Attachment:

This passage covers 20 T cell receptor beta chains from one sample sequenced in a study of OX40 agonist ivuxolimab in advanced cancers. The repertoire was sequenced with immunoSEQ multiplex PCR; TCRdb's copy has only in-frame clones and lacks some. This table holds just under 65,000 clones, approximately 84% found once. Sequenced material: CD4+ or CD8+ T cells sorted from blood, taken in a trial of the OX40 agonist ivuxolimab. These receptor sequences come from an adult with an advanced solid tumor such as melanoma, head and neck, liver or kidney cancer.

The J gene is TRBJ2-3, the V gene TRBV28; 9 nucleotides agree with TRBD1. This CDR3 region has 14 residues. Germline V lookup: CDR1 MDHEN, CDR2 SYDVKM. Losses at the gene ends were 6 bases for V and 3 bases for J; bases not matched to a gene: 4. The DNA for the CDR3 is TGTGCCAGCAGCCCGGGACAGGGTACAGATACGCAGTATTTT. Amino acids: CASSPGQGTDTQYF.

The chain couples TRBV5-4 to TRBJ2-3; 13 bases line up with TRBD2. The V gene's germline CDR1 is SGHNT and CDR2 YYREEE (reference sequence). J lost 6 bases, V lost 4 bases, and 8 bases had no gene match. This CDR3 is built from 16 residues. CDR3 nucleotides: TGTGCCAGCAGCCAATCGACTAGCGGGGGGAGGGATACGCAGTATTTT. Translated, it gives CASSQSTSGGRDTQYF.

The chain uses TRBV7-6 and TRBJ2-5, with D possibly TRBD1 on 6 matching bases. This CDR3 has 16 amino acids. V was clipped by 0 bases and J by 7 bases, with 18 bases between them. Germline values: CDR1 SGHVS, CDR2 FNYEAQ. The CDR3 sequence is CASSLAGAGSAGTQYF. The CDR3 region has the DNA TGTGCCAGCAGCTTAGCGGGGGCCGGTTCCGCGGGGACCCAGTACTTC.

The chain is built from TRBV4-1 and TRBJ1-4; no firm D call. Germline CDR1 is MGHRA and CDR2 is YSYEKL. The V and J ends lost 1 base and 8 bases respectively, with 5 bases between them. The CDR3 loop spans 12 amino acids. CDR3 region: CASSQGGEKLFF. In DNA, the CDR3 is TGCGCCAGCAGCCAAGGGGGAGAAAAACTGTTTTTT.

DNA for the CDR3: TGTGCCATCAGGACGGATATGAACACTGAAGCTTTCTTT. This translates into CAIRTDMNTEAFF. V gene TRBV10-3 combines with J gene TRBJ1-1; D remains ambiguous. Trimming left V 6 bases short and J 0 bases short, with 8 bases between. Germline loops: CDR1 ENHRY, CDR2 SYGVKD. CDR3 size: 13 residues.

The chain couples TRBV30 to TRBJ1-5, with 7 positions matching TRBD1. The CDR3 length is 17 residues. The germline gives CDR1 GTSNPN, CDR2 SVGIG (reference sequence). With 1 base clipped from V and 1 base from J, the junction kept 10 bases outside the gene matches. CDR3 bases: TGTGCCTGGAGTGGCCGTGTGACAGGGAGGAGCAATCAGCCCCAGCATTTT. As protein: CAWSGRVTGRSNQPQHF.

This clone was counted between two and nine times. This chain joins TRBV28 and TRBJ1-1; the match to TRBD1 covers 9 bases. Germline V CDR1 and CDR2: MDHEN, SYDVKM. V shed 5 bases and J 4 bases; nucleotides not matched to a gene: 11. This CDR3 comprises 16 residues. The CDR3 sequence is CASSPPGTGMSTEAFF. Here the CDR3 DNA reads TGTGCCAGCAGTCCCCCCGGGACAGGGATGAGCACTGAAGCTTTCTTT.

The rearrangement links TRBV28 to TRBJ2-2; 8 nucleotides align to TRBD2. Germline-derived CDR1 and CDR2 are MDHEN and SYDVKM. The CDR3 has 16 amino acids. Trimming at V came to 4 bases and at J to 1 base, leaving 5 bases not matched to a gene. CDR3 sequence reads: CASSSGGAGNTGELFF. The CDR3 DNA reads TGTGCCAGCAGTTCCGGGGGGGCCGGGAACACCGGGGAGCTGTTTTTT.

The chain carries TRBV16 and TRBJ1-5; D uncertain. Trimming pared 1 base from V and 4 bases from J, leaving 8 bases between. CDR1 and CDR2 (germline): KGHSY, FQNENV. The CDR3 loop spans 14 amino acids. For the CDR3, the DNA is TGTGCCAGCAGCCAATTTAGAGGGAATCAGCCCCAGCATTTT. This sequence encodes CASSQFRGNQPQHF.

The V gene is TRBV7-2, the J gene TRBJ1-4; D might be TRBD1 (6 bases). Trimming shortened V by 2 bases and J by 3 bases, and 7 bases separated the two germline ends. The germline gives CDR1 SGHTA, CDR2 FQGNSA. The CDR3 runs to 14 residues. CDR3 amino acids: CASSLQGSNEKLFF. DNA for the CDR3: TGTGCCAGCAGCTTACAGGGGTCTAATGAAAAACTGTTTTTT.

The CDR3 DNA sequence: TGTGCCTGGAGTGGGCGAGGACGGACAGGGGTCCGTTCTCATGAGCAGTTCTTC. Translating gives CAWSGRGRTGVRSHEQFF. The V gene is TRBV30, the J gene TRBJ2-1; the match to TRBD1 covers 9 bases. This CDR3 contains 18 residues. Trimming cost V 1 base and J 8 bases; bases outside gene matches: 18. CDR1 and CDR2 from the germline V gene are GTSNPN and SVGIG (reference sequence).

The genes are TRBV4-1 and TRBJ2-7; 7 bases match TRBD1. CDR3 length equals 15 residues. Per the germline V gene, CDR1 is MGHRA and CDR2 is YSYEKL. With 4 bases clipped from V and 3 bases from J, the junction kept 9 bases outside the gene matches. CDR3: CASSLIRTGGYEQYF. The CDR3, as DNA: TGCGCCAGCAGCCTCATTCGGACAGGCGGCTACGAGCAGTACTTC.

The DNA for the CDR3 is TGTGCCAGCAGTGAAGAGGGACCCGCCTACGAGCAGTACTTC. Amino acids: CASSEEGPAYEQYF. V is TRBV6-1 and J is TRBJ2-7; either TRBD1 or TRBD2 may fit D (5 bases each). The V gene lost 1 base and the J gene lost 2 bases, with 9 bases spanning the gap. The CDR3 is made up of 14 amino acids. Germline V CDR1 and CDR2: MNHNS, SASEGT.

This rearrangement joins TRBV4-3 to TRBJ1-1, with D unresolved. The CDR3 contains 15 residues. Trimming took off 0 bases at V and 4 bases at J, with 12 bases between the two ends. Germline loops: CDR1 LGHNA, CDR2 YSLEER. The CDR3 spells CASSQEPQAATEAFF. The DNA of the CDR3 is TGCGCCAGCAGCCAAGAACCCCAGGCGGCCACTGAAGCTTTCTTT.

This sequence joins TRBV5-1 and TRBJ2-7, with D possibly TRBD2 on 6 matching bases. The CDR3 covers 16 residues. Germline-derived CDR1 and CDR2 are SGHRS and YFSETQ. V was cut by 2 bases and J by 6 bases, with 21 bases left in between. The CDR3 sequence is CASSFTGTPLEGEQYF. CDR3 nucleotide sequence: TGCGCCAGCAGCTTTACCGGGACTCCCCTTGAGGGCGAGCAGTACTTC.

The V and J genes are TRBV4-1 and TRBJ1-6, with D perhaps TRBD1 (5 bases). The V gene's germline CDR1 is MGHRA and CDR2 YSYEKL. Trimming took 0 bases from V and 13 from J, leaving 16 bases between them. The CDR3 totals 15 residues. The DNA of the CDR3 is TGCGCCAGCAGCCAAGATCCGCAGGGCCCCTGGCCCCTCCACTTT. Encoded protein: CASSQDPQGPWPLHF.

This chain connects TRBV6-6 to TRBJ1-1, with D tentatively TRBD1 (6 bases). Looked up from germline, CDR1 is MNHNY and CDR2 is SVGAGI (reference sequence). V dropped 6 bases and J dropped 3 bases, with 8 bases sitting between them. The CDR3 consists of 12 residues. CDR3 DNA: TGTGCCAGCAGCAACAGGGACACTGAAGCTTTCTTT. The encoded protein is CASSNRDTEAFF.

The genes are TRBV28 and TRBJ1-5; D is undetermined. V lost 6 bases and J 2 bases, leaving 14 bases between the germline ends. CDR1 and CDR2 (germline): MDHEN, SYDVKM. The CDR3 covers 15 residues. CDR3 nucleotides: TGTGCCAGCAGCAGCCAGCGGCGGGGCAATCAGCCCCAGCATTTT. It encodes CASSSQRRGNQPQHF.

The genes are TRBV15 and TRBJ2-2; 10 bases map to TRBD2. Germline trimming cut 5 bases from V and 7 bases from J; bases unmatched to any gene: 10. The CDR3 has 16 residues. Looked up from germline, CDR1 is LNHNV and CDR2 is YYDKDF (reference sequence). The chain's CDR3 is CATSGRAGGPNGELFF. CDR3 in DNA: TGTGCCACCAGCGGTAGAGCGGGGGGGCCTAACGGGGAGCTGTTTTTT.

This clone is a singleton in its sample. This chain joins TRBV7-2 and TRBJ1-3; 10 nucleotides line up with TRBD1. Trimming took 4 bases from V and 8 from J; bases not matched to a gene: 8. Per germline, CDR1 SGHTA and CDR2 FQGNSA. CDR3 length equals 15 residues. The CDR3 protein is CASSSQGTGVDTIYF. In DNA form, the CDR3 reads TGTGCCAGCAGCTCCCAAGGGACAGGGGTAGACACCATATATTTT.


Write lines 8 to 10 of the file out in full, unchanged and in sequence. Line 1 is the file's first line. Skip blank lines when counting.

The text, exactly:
This clone was counted between two and nine times. This chain joins TRBV28 and TRBJ1-1; the match to TRBD1 covers 9 bases. Germline V CDR1 and CDR2: MDHEN, SYDVKM. V shed 5 bases and J 4 bases; nucleotides not matched to a gene: 11. This CDR3 comprises 16 residues. The CDR3 sequence is CASSPPGTGMSTEAFF. Here the CDR3 DNA reads TGTGCCAGCAGTCCCCCCGGGACAGGGATGAGCACTGAAGCTTTCTTT.

The rearrangement links TRBV28 to TRBJ2-2; 8 nucleotides align to TRBD2. Germline-derived CDR1 and CDR2 are MDHEN and SYDVKM. The CDR3 has 16 amino acids. Trimming at V came to 4 bases and at J to 1 base, leaving 5 bases not matched to a gene. CDR3 sequence reads: CASSSGGAGNTGELFF. The CDR3 DNA reads TGTGCCAGCAGTTCCGGGGGGGCCGGGAACACCGGGGAGCTGTTTTTT.

The chain carries TRBV16 and TRBJ1-5; D uncertain. Trimming pared 1 base from V and 4 bases from J, leaving 8 bases between. CDR1 and CDR2 (germline): KGHSY, FQNENV. The CDR3 loop spans 14 amino acids. For the CDR3, the DNA is TGTGCCAGCAGCCAATTTAGAGGGAATCAGCCCCAGCATTTT. This sequence encodes CASSQFRGNQPQHF.